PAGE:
More Train Disruption to Hit NSW This Week So Tell Your Boss You’re WFH

Major disruptions that have hammered the NSW train network over the past month are still coming thick and fast as 70% of the fleet will stop work this week.

Both the Rail Trains and Bus Union and the government are placing the blame for the stoppage on each other while Transport for NSW has told commuters not to travel on Wednesday, August 31.

Despite reports last week that both parties had arrived at a potential “breakthrough” over safety issues in the use of foreign-made trains, meetings on Sunday only threw up further problems.

The transport union has said that it won’t sign a proposed agreement to end the chaos as the deal allows the government to re-neg on the decision if further agreements aren’t reached in three months.

As such, some of the heaviest delays we’ve so far seen will be hitting Sydney tomorrow.

Trains will not run on the T5 Cumberland line, while busses are set to replace trains on the T3 Bankstown line and the T7 Olympic Park line. Most train lines excluding regional pre-paid services will run at a 30-minute frequency.

“Customers in Greater Sydney should expect delays, altered stopping patterns and cancellations across most of the suburban network, with at least a 30-minute gap between services,” Transport for NSW has said in a statement.

“We recommend you avoid non-essential travel”.

The long-running disagreement between the NSW government and the RTBU has been caused by a failure to reach an agreement over safety and job security issues that date back years.

Strikes have hit much of the state’s metropolitan areas throughout the last few months with industrial action taking place because of the use of new, foreign-made trains on the lines which the union says are unsafe. The government has tied other worker safety and pay concerns to the decision over the new trains, requiring one to be solved before the other.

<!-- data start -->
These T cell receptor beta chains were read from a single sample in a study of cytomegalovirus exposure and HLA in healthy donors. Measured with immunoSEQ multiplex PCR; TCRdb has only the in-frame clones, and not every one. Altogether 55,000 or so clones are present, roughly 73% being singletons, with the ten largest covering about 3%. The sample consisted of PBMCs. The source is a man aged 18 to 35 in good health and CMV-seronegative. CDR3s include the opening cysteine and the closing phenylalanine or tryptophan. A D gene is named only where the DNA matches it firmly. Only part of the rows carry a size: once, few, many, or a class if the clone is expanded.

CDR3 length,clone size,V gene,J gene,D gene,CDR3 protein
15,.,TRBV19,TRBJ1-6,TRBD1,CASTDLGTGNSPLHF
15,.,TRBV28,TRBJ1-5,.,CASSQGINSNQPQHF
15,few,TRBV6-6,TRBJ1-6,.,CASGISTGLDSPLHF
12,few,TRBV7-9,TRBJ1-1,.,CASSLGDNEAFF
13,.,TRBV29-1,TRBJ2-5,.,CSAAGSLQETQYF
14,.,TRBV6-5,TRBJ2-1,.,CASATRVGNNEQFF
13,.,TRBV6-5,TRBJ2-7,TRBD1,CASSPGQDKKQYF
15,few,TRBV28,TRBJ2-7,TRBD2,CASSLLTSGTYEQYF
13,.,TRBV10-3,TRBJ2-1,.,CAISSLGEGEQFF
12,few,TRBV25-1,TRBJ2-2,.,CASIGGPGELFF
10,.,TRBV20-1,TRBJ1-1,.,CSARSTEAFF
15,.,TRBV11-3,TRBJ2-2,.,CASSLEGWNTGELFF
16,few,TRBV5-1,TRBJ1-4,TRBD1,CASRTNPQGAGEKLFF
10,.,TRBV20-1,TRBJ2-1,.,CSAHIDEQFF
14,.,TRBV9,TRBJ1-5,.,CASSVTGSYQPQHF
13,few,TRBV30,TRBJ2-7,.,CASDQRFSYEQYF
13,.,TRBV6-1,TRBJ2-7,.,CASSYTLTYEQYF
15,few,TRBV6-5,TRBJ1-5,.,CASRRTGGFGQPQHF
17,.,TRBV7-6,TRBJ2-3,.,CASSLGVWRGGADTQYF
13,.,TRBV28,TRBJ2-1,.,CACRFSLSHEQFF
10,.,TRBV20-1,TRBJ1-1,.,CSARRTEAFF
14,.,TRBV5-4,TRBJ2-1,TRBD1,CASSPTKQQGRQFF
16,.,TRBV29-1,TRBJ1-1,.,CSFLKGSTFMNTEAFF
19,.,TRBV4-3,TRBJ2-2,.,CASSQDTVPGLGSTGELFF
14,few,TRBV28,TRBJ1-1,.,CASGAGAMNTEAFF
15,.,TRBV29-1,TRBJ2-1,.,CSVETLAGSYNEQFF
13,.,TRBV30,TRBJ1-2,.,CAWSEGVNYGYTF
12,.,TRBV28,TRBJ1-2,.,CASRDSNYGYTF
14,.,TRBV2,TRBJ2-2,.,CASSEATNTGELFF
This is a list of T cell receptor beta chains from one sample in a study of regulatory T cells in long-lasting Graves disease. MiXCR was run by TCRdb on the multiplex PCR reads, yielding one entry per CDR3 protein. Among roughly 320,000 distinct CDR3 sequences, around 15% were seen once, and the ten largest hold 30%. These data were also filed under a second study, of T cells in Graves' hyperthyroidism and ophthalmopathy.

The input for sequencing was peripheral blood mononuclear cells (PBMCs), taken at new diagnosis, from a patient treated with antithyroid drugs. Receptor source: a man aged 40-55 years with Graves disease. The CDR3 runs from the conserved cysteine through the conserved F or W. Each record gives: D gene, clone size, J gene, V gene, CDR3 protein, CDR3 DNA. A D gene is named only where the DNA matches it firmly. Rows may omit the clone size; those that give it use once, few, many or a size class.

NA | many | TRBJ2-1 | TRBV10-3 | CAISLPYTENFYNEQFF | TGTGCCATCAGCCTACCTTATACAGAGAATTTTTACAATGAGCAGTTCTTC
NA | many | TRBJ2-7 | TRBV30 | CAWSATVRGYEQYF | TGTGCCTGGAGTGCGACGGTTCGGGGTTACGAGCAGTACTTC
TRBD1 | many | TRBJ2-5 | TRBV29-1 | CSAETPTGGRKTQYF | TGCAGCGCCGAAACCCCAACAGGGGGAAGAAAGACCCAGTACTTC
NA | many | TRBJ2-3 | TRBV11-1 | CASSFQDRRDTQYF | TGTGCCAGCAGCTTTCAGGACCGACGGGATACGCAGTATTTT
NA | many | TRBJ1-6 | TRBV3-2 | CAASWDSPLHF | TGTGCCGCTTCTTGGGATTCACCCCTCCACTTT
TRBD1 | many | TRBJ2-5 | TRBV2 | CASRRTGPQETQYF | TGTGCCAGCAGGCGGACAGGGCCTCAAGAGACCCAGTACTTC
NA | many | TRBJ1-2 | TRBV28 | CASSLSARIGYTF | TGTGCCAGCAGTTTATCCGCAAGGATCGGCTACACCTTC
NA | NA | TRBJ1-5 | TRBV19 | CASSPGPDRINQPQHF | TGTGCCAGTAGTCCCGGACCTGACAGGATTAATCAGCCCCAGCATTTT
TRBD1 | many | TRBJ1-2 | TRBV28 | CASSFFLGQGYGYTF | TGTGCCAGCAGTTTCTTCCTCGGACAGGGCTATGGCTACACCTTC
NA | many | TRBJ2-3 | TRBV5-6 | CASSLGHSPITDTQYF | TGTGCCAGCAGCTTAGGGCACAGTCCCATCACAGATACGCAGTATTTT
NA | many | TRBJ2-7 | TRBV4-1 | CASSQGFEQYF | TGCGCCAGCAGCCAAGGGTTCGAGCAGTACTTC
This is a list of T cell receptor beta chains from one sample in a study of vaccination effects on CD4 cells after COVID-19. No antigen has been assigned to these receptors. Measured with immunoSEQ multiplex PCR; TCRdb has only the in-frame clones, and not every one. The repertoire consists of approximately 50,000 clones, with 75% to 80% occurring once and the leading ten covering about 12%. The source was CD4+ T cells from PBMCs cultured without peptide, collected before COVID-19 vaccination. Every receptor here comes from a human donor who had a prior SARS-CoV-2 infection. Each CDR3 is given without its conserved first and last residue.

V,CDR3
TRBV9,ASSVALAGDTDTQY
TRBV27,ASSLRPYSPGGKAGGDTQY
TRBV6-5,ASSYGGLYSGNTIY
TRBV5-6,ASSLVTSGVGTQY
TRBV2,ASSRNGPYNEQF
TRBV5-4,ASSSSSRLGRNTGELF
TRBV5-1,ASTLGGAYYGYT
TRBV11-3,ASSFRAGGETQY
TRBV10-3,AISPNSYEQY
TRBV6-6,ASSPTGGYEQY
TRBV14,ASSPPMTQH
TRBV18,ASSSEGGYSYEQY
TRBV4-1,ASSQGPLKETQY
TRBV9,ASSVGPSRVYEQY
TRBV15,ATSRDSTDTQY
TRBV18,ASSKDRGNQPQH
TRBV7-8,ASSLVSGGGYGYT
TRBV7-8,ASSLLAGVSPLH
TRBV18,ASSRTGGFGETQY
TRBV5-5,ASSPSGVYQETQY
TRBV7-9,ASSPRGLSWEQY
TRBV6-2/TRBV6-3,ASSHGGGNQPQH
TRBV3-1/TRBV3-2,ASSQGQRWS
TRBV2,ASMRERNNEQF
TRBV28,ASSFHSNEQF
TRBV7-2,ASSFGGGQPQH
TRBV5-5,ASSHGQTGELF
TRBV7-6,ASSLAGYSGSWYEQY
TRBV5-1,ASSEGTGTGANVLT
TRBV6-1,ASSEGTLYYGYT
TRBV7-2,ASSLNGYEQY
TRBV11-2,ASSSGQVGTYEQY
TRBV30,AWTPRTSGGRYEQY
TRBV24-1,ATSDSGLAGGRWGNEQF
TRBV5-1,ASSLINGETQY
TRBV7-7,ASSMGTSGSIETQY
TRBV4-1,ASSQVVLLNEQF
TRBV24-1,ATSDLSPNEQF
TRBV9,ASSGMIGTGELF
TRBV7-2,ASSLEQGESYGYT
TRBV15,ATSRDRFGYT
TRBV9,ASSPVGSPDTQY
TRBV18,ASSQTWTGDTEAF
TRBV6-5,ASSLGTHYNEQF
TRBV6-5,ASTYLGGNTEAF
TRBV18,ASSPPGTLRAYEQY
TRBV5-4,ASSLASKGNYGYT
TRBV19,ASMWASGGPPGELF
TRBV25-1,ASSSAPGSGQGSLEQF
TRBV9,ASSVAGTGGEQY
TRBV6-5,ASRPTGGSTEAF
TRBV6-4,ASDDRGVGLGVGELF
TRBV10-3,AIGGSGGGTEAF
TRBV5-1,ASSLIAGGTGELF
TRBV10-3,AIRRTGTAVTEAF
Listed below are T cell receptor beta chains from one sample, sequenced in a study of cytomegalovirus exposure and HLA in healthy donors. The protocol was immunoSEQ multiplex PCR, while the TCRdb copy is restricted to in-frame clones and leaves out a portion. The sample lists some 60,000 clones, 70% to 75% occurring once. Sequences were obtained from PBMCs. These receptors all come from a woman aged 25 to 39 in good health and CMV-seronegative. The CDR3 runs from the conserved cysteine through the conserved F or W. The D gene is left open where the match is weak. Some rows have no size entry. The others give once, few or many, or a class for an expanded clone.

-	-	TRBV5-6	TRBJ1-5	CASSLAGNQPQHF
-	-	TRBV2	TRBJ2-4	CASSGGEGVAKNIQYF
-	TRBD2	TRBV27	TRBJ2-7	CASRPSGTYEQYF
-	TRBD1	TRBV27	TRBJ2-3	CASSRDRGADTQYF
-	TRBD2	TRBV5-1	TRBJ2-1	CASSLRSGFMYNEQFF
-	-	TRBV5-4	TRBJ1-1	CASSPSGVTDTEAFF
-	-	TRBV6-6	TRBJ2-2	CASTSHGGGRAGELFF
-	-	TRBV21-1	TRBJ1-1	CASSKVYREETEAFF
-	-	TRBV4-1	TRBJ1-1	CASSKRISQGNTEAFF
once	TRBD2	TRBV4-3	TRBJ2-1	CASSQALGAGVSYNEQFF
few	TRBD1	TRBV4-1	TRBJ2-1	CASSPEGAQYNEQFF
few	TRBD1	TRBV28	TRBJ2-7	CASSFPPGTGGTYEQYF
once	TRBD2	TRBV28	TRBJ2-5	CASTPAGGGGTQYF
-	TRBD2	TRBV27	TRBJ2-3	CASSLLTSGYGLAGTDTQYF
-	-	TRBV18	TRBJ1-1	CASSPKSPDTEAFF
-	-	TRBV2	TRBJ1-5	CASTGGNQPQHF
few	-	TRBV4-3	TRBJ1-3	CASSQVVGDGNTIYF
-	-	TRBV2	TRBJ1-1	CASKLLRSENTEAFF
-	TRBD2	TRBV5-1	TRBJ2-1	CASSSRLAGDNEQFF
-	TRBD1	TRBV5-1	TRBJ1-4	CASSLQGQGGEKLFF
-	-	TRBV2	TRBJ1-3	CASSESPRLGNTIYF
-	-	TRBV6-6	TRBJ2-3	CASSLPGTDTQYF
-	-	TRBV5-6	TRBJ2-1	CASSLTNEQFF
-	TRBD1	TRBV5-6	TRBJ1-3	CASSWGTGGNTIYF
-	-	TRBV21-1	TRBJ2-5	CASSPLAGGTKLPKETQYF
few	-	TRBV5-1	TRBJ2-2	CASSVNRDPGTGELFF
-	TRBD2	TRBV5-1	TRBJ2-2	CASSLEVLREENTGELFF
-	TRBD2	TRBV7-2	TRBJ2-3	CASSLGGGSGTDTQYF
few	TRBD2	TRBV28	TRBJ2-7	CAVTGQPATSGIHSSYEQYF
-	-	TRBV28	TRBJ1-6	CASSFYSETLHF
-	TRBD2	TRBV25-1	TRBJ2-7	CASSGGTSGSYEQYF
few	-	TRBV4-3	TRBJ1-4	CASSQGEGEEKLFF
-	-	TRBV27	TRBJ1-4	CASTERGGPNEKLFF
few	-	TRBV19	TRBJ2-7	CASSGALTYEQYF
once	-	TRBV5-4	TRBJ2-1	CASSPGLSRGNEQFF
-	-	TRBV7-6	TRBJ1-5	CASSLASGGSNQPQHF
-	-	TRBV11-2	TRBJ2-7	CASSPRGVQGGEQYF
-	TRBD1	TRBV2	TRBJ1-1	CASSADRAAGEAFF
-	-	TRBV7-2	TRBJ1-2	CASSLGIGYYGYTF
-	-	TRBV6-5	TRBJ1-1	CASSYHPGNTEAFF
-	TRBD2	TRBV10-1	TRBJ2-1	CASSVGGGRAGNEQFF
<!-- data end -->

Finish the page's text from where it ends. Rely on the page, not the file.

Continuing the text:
This co-commitment was withdrawn over the weekend, however it appears not to have made things easier. RBTU Secretary Alex Claassens has said that the union has “put a position to them” which includes a 0.5% pay rise above the public sector wage cap as well as modifications to the new trains.

NSW Transport Minister David Elliot predicted that, based on the current state of negotiations, industrial action could continue for months.

“The worst-case scenario in my mind, could be up to six months,” he has said.

At the same time, Elliot didn’t rule out the possibility that this could all be wrapped up at the next meeting and that the strikes could end this week.

Claassens however said something similar last week when announcing that a “breakthrough on the deal” could be imminent following a recent meeting at the Blacktown Workers Club.

“Unless another minister interferes with that process, we may actually be able to come out and say, sometime tomorrow afternoon or in the next few days, that there’ll be a breakthrough on the deed,” he told the media.

“We’ve been fighting the safety of the new intercity fleet for over six years, we’ve been trying to get them to commit to a document that’s in writing.”

NSW Premier Dominc Perrotett has weighed in, saying the Wednesday strikes will be “devastating” and are politically motivated.

“Every time that we have made concessions to fix that issue [with the new trains], the union has come out and said ‘we’ll move onto something else’,” he said.

Claassens has previously said that strike action is not designed to affect passengers but instead is targeted at the government.

“The protected industrial action being taken by rail workers will, by design, impact very few workers at any one time,” he said earlier this month.

“Only 10% of drivers and guards will be affected by our industrial action. The protected industrial action being taken is certainly an inconvenience for management — that was the plan. But by no means is it reason to shut a whole rail line down.”

Claassens also noted, “Rail workers have long said they will refuse to drive the New InterCity Fleet until the significant safety issues are adequately addressed — a decision that has been backed by a Federal Court ruling. As soon as those safety concerns are addressed, we’ll happily operate them.”

These train workers aren’t the only individuals that are currently unhappy with the NSW government. The NSW Teachers Federation and the Independent Education Union of Australia have also said that ongoing industrial action is likely to continue as disagreements over pay and working conditions have not been resolved. Similar action is also being taken in some sectors of the medical profession as nurses and doctors voice similar concerns

Passengers who do decide to travel are being urged to check travel alerts for the latest updates and use TransportNSW’s Plan Your Trip service to find alternative transport options.

Related: Your Train Trips Are About to Get Less Packed, According to the NSW Government

Related: Working From Home Might Be Your Best Bet This Week as More Train Strikes Hit NSW

Read more stories from The Latch and subscribe to our email newsletter.